this is the tricky bit because I've read that the wild ones often have a certain amount of parasites and its not necessarily a problem for the tort.

The results of the test that I had done were very specific about the type of worm and eggs that were present and also it was described as a heavy burden. Although I've done the worming treatment now I should wash hands carefully after handling tortoises. After all the worming treatment might not even have totally wiped them out and the tortoises might have some other bacteria or whatever on them that wouldn't agree with a human being.

But then again, I think that as adults we shouldn't be constantly telling children to disinfect their hands every two minutes and make them frightenend of playing out in the garden which is surely an excellent thing for kids to do.



It's quite true that in the wild a few worms will not harm a tortoise as they travel great distances and therefore are not continually infecting themselves, in a garden situation though the risk of contamination goes up by several hundred percent so I am told by the RCVS, which is why it makes sense to keep the burden down artificially.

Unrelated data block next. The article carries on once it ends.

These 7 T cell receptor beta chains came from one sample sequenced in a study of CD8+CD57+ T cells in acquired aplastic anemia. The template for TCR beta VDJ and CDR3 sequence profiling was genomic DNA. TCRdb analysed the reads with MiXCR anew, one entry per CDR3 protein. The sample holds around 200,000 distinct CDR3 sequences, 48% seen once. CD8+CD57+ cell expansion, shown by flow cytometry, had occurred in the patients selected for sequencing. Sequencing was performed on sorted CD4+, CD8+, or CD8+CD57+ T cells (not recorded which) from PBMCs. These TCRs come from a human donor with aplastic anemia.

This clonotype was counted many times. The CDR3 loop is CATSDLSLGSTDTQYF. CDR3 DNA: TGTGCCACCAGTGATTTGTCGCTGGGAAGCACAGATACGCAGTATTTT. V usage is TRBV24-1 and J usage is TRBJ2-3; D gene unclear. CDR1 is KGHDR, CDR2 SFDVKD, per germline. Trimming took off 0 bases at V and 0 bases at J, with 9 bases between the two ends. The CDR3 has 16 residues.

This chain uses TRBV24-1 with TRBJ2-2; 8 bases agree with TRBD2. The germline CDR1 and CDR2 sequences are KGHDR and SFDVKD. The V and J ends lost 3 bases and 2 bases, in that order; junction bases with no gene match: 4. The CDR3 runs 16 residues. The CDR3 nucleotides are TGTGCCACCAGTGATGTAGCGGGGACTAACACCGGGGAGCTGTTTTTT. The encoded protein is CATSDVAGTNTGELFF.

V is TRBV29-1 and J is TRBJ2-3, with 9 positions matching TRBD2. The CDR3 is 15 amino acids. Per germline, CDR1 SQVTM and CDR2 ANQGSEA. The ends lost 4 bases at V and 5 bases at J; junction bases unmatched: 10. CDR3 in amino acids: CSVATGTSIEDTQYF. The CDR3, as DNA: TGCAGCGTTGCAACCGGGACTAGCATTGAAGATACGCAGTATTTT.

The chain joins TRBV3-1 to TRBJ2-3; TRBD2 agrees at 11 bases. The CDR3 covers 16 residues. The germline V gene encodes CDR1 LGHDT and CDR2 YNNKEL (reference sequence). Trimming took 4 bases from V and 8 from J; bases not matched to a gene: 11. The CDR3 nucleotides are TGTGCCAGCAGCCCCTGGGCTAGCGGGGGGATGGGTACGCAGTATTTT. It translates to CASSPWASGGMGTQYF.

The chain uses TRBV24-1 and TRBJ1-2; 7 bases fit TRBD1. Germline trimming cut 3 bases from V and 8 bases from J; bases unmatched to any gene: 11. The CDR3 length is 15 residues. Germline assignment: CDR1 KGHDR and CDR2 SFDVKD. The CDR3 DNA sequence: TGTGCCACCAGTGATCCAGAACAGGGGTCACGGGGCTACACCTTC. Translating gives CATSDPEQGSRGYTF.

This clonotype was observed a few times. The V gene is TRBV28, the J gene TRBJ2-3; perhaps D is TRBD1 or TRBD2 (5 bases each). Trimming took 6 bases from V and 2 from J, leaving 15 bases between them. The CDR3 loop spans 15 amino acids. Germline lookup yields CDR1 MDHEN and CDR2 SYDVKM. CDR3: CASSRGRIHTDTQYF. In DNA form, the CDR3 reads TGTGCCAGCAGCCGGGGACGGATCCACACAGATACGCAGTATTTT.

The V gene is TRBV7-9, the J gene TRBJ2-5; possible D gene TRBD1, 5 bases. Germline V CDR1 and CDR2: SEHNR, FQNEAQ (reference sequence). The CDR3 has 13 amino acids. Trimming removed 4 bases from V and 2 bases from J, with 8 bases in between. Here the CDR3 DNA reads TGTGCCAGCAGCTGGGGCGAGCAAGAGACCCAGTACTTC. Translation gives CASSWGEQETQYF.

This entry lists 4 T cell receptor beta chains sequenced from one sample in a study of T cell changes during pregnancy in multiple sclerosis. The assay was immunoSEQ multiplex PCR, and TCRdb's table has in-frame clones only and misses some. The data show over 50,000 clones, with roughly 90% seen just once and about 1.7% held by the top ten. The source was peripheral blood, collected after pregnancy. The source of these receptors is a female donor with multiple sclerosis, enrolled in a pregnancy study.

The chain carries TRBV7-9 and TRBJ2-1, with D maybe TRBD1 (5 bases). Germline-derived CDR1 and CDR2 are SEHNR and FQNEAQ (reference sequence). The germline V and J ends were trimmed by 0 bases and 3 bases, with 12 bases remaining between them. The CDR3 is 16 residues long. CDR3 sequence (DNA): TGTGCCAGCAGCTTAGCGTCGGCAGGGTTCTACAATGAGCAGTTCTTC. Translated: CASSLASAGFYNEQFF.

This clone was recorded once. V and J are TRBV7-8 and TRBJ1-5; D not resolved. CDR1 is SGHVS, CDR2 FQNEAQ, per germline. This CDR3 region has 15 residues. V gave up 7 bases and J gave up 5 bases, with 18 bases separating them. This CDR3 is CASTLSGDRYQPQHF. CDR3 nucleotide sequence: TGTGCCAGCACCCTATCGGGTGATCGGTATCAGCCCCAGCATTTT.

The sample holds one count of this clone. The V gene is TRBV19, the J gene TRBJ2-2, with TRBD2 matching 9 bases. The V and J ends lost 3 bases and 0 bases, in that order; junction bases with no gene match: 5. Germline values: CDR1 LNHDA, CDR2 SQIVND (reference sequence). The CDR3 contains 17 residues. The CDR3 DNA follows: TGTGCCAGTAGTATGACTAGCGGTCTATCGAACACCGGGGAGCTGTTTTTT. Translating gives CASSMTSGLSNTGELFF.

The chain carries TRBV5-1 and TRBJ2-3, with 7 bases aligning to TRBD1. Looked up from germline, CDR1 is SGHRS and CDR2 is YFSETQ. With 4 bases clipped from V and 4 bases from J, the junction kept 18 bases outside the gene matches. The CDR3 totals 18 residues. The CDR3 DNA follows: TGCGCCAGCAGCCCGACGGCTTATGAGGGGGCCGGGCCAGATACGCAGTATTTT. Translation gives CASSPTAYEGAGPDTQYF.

My grandchildren love playing in the garden and love watching the tortoises too but as one of them has been at deaths door several times I'm afraid her needs will always be put before the torts. She's really good with washing hands and not touching but I would rather be safe than sorry. I would be devastated if anything happened to my torts, but I would rehome every one if I thought they still posed a threat in any way. That's why I said it's just my way of dealing with them wink.gif

#14 Guest_Dawn_*

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Posted 25 March 2010 - 09:01 PM

I think its really a case of do what you think is best, and certainly do what you think is best for your own individual situation wink.gif